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May
17
Jonathan Yates
Analyst Sees a 10% Drop Looming: will Central Bankers Allow for It?
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In a research report just released, Sam Stovall, Chief Economist of S&P Capital IQ, warned of an 8-10% drop in the stock market.

In the note to clients, Stovall wrote that, “Being called “high end’ is usually good when referring to autos, wines or watches, but not to stock market measures, as reported in an article in USA Today by Adam Shell, “Doomsayers no soothsayers.” While the Standard & Poor’s and Dow Jones Industrial Average are up double digits for 2013, it is difficult to imagine central bankers around the world, particularly Federal Reserve Chairman Ben Bernanke, allowing for a sustainable double digit slide that Stovall warns could be coming.

Since 2007, led by Bernanke, global central bankers have created trillions of dollars in an effort to recapitalize the financial system.  This has been done through quantitative easing measures, which entail central bankers expanding their asset sheets to buy securities that no other investors, either foreign or domestic will purchase at the present low interest rates.  This effort, as detailed in a recent article on this site, has allowed for the stock markets to rally over disappointing news.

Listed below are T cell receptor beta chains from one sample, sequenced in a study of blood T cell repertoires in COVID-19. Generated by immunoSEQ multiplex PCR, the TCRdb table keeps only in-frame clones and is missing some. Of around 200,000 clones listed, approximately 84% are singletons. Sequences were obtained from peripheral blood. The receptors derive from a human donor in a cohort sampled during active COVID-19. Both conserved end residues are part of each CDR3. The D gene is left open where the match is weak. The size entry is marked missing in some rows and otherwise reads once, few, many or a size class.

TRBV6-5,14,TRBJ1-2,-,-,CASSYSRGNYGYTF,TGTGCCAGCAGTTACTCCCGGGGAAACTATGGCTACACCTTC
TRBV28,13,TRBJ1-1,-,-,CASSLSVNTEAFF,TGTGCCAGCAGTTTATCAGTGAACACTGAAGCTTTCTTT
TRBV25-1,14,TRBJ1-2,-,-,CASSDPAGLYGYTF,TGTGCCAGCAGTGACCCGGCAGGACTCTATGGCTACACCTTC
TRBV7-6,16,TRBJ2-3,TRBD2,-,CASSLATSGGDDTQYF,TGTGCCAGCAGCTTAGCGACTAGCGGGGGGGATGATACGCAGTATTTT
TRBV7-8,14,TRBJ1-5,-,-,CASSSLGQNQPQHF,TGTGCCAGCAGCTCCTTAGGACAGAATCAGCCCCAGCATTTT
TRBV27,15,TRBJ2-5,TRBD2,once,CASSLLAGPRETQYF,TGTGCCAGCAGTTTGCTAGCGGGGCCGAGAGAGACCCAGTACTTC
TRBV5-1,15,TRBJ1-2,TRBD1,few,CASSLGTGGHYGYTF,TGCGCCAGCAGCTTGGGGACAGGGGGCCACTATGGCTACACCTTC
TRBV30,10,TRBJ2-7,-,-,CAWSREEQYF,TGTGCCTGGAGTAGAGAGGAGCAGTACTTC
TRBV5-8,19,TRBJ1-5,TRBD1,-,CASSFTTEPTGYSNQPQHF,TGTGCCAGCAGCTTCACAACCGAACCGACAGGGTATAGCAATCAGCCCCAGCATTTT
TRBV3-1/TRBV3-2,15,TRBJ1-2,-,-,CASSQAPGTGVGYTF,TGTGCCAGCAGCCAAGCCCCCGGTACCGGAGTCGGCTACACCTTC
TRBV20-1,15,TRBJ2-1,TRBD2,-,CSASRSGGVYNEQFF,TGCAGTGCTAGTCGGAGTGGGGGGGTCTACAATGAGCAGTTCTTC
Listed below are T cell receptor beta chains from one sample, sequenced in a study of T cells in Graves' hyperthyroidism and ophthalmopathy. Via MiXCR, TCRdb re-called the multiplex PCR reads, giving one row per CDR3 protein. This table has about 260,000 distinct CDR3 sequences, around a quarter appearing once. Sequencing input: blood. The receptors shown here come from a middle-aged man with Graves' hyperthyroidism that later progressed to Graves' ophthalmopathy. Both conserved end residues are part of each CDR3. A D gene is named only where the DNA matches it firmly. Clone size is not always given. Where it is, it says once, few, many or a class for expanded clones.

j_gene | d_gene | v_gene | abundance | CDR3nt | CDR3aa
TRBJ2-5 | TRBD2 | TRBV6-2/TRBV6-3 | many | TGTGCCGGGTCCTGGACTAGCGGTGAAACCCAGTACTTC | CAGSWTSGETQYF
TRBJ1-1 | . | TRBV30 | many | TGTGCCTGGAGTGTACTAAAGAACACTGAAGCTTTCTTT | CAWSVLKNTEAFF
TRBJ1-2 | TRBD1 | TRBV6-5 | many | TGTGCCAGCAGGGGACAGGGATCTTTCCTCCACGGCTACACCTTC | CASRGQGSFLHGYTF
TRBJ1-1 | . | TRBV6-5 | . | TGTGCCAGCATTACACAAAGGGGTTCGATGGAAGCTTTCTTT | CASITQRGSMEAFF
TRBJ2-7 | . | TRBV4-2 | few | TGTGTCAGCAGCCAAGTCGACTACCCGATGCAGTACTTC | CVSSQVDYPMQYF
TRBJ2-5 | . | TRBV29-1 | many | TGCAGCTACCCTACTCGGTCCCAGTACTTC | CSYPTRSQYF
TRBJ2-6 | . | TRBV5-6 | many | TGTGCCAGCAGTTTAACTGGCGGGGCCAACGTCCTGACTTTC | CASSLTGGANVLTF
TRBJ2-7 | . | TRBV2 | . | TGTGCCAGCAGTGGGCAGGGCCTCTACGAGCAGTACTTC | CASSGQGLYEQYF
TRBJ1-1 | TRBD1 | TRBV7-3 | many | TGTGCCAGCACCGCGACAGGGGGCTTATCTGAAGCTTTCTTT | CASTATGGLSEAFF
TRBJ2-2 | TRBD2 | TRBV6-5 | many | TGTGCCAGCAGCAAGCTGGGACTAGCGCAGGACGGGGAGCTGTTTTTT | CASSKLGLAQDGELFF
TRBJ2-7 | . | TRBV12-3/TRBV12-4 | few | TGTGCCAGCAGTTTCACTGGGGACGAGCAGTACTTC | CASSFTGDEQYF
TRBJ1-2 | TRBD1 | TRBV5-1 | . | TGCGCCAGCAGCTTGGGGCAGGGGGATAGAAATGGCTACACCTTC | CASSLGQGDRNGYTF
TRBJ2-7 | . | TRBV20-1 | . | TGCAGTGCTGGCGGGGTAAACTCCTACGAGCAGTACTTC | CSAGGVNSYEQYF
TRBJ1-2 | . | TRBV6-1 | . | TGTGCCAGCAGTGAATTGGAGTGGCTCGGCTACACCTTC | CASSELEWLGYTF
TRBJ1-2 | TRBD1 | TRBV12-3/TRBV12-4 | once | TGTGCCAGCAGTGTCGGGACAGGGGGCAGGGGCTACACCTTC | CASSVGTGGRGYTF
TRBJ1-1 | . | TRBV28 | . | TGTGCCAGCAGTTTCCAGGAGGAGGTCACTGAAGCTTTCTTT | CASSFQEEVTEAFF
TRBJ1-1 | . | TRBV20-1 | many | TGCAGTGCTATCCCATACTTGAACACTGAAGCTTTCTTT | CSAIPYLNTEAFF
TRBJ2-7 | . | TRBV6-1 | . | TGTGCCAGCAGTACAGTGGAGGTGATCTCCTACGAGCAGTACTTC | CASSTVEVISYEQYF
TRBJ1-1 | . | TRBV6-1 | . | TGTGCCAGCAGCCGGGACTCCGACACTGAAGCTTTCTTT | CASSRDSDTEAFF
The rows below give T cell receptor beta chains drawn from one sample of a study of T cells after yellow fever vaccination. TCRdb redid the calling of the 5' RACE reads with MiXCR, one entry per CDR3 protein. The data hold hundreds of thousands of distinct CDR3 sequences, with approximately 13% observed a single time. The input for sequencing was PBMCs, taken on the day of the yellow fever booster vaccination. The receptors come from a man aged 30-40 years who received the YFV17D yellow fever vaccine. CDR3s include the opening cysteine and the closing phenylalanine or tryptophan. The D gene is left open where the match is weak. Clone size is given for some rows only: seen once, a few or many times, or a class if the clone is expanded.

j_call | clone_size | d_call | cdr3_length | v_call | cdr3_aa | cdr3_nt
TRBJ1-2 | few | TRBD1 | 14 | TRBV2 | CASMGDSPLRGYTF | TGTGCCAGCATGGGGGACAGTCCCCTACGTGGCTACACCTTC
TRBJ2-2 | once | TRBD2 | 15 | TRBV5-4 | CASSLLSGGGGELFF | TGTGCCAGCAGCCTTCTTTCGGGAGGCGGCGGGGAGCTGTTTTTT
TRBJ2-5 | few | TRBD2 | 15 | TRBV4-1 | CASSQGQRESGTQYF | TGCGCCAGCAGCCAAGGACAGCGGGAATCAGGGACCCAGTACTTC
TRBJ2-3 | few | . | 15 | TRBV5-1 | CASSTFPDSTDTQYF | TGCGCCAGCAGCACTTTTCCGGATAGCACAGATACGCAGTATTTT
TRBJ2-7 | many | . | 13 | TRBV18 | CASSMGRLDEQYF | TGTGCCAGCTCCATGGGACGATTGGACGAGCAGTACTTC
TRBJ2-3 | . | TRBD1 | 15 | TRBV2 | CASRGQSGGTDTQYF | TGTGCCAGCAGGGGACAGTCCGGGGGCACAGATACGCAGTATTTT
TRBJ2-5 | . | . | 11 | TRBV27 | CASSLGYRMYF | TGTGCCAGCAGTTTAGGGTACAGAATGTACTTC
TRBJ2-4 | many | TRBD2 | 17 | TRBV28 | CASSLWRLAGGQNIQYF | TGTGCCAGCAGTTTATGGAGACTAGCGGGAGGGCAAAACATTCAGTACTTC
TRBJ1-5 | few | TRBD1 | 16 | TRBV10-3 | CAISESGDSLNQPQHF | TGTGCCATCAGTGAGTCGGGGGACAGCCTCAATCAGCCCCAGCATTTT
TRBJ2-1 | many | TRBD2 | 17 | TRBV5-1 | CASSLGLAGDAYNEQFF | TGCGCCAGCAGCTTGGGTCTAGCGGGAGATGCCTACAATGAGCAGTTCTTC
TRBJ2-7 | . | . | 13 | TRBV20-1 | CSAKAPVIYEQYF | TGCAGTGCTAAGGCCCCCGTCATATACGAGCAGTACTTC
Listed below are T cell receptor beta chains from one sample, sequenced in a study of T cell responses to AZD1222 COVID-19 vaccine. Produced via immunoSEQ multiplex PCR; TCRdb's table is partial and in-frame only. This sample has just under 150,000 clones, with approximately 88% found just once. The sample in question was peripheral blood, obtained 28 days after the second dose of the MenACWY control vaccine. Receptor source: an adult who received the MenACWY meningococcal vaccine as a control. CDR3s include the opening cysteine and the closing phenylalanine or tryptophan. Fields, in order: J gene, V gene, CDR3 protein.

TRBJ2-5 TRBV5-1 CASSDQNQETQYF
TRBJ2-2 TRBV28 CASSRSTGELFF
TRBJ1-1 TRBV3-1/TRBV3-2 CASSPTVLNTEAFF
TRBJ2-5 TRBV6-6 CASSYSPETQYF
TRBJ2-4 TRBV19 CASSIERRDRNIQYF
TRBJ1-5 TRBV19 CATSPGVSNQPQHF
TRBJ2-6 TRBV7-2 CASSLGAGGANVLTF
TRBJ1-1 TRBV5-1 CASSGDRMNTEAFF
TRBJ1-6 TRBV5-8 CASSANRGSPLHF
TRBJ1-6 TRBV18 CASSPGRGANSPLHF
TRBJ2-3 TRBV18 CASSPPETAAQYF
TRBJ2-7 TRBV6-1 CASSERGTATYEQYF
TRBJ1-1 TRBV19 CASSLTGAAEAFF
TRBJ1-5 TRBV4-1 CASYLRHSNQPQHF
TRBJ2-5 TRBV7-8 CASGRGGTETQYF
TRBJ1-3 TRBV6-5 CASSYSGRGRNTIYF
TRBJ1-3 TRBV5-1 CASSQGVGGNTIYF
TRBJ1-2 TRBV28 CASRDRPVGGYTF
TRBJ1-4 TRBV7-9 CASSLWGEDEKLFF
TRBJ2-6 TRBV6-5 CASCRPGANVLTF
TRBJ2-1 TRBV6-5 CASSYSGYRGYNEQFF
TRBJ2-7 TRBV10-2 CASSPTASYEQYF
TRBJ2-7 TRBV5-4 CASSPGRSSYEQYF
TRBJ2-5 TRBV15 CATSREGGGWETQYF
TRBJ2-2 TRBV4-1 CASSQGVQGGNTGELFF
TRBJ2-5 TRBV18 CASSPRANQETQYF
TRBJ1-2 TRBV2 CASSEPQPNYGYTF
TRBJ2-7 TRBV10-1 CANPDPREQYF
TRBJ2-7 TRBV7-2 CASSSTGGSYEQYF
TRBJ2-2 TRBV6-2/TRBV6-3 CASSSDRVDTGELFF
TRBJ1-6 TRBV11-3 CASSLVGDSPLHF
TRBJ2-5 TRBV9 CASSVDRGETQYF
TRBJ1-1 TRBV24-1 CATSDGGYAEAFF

Bernanke has pledged that these interest rates will remain until at least 2015.  His goal is a substantial drop in the unemployment rate of the United States, which is nowhere near his target level.  There is no reason to expect quantitative easing to case in the United States until that goal has been reached.  At present, this effort, known as Quantitative Easing III, entails the Federal Reserve purchasing $85 billion in Treasury bonds and mortgage-backed securities on a monthly basis, about one trillion annually.

Since quantitative easing began in the United States, the balance sheet of the Federal Reserve has increased from around $700 billion to over $3 trillion.  These are “assets” that no other investors wanted or the Federal Reserve would not have been forced to be the buyer of last resort.  It is doubtful if Bernanke will back away from this massive commitment to let the markets recede from the impressive advance of 2013, as shown by the chart below.



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